Once we understand all of the options for senior living, we may still ask "What is aging in place", because it may still not be clear. What is clear is that where and how we will live as we age is becoming a major social concern. Aging in place has many advantages, including economic ones.
Yet there is one paramount challenge to seniors aging in place. All seniors and caregivers should be aware of the nature of this concern and should focus on this issue when considering the benefits of aging in place.
The Biggest Concern about Aging in Place
Safety is the biggest concern for seniors aging in place, and by far the greatest threat to seniors' safety is falling down. According to a statistical report by the National Safety Council entitled Injury Facts 2015, adults age 65 and older are at high risk for being injured and even killed by a fall. The report states that falls are the leading cause of deaths resulting from injuries in those aged 65 and older.
According to the Centers for Disease Control, one out of three adults over the age of 65 falls down in a year's time. Falls are the main cause of non-fatal as well as fatal injuries among older adults. In 2013, for example, the number of elderly people going to emergency rooms for falls topped two million. A significant portion of those required hospitalizations after their falls. In the same year, some 25,000 elderly people died from fall injuries.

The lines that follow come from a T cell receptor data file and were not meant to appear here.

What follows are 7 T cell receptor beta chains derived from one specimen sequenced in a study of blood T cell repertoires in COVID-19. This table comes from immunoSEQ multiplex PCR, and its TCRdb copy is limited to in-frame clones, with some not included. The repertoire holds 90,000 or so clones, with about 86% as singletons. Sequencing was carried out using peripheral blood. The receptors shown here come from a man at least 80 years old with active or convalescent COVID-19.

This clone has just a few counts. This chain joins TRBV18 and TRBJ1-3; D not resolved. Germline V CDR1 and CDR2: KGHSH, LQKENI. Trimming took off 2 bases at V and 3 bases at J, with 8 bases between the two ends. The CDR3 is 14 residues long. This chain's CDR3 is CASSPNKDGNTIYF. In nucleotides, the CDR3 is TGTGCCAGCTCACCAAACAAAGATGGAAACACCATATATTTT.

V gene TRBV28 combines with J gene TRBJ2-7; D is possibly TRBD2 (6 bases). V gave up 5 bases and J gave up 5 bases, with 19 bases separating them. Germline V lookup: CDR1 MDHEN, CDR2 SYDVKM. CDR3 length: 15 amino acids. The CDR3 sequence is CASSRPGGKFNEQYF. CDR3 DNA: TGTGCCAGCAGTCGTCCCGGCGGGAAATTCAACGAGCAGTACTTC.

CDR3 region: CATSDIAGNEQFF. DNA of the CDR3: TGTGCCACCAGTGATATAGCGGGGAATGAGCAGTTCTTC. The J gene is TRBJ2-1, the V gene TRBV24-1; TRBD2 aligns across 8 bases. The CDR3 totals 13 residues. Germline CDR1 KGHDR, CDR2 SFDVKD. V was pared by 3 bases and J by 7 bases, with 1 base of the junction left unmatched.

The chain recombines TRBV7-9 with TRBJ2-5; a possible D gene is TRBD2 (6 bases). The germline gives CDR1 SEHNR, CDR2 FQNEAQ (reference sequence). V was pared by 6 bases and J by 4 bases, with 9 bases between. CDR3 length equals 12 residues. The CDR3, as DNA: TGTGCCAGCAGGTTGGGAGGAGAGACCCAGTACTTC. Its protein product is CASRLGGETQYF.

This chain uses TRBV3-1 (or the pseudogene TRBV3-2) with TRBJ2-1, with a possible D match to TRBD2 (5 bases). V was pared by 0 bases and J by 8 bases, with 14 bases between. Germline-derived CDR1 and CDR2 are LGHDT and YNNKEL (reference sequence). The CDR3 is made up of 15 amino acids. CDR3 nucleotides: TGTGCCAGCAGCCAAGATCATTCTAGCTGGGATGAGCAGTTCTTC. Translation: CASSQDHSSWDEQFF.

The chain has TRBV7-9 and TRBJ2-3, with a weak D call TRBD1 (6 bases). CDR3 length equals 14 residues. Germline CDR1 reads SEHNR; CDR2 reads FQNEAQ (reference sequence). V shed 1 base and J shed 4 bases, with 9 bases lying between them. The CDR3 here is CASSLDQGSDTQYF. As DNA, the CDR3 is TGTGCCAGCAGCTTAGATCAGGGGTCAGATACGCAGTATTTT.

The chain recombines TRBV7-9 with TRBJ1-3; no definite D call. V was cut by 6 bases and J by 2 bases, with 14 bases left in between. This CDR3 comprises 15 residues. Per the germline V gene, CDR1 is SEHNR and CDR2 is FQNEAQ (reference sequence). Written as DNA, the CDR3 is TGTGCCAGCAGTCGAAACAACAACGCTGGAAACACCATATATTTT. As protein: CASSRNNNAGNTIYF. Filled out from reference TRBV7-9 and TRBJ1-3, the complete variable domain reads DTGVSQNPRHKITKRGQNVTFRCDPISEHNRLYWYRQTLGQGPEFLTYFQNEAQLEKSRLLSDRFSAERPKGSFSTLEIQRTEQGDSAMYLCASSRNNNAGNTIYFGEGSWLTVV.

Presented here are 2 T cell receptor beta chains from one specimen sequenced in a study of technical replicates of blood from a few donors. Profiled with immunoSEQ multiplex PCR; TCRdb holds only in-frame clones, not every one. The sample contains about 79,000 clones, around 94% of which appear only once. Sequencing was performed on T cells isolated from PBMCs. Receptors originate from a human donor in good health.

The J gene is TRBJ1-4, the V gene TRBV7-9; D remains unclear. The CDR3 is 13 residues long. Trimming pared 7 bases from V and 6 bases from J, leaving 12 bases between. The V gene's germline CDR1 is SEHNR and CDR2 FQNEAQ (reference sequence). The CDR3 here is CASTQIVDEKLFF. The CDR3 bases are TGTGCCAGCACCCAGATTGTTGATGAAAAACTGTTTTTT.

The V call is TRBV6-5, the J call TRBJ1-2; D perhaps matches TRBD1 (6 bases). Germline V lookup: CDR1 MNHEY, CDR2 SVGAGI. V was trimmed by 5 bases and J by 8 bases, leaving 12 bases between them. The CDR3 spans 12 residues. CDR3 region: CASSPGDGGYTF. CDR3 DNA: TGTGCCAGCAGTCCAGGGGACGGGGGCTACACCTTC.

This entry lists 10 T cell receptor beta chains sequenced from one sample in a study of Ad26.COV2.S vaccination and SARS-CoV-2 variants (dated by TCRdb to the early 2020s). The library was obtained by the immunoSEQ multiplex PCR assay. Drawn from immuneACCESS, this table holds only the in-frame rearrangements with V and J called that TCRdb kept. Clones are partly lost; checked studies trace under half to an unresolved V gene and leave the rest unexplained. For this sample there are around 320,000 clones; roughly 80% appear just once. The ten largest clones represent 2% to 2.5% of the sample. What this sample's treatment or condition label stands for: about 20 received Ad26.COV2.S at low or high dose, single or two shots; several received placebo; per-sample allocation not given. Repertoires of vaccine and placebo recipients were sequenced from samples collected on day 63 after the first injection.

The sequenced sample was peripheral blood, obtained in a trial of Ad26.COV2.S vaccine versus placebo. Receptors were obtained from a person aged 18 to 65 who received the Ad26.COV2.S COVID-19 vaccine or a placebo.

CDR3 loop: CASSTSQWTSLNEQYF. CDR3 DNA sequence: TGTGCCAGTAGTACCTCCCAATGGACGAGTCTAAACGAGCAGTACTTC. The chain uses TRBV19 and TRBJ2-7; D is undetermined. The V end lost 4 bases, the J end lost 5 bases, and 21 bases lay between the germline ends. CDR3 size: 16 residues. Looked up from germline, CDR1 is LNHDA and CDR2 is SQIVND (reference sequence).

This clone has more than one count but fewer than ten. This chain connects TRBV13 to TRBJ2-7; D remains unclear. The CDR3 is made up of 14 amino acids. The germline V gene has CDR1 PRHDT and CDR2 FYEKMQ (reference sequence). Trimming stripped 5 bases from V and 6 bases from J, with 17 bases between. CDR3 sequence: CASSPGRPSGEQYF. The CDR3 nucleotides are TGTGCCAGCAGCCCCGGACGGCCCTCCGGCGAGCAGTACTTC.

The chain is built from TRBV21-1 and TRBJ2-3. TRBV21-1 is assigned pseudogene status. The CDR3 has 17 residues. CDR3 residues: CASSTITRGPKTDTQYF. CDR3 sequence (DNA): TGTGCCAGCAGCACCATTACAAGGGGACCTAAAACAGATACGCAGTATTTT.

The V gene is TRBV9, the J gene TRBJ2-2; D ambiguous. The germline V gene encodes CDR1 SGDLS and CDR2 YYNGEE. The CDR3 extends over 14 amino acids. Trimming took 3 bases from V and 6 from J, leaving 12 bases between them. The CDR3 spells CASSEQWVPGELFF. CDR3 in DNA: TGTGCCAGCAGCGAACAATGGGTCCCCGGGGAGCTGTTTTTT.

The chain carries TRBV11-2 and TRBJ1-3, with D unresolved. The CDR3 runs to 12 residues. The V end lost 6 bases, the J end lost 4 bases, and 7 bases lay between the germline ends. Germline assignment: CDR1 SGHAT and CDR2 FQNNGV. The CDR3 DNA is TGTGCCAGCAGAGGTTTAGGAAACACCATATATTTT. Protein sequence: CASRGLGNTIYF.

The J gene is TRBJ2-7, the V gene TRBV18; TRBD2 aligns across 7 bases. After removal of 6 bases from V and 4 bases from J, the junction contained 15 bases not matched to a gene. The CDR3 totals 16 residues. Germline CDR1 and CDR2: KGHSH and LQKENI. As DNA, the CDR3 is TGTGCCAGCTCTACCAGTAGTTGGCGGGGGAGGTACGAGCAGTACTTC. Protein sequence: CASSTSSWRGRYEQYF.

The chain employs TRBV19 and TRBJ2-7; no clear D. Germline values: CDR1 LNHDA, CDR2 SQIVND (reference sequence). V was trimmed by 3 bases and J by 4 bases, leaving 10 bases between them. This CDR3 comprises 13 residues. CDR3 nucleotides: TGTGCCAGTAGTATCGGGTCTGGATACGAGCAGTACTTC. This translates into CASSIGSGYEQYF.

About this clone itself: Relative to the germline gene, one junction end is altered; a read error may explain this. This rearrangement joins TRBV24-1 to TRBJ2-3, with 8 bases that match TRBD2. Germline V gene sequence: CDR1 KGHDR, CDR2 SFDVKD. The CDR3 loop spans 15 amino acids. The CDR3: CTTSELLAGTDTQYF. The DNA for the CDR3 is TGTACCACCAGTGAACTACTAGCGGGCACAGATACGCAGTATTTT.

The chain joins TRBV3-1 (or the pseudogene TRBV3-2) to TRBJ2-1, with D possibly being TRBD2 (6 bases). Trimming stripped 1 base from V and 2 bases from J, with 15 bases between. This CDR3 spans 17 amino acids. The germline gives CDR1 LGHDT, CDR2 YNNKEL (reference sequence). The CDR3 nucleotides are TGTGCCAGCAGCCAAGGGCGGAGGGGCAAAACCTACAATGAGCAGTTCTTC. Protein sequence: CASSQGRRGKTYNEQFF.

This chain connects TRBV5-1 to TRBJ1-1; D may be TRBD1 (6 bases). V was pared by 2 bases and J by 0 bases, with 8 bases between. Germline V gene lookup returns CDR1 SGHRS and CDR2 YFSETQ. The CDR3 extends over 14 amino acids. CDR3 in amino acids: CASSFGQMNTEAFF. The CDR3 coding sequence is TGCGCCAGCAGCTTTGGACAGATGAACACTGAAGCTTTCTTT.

Although older adults comprise only about 10% of the current population, they comprise almost one-quarter of accidental deaths, the topmost reason being fallen.
Seniors may fall down because they grow dizzy because they are startled, because of balance problems, or weak points in body structure (e.g., a knee gives out at a crucial moment). Their home environment may be full of landmines as far as falling goes.
The good news is that many, many falls can be prevented by some simple, inexpensive lifestyle and home environment changes. Using these precautions, the aging-in-place senior can be protected.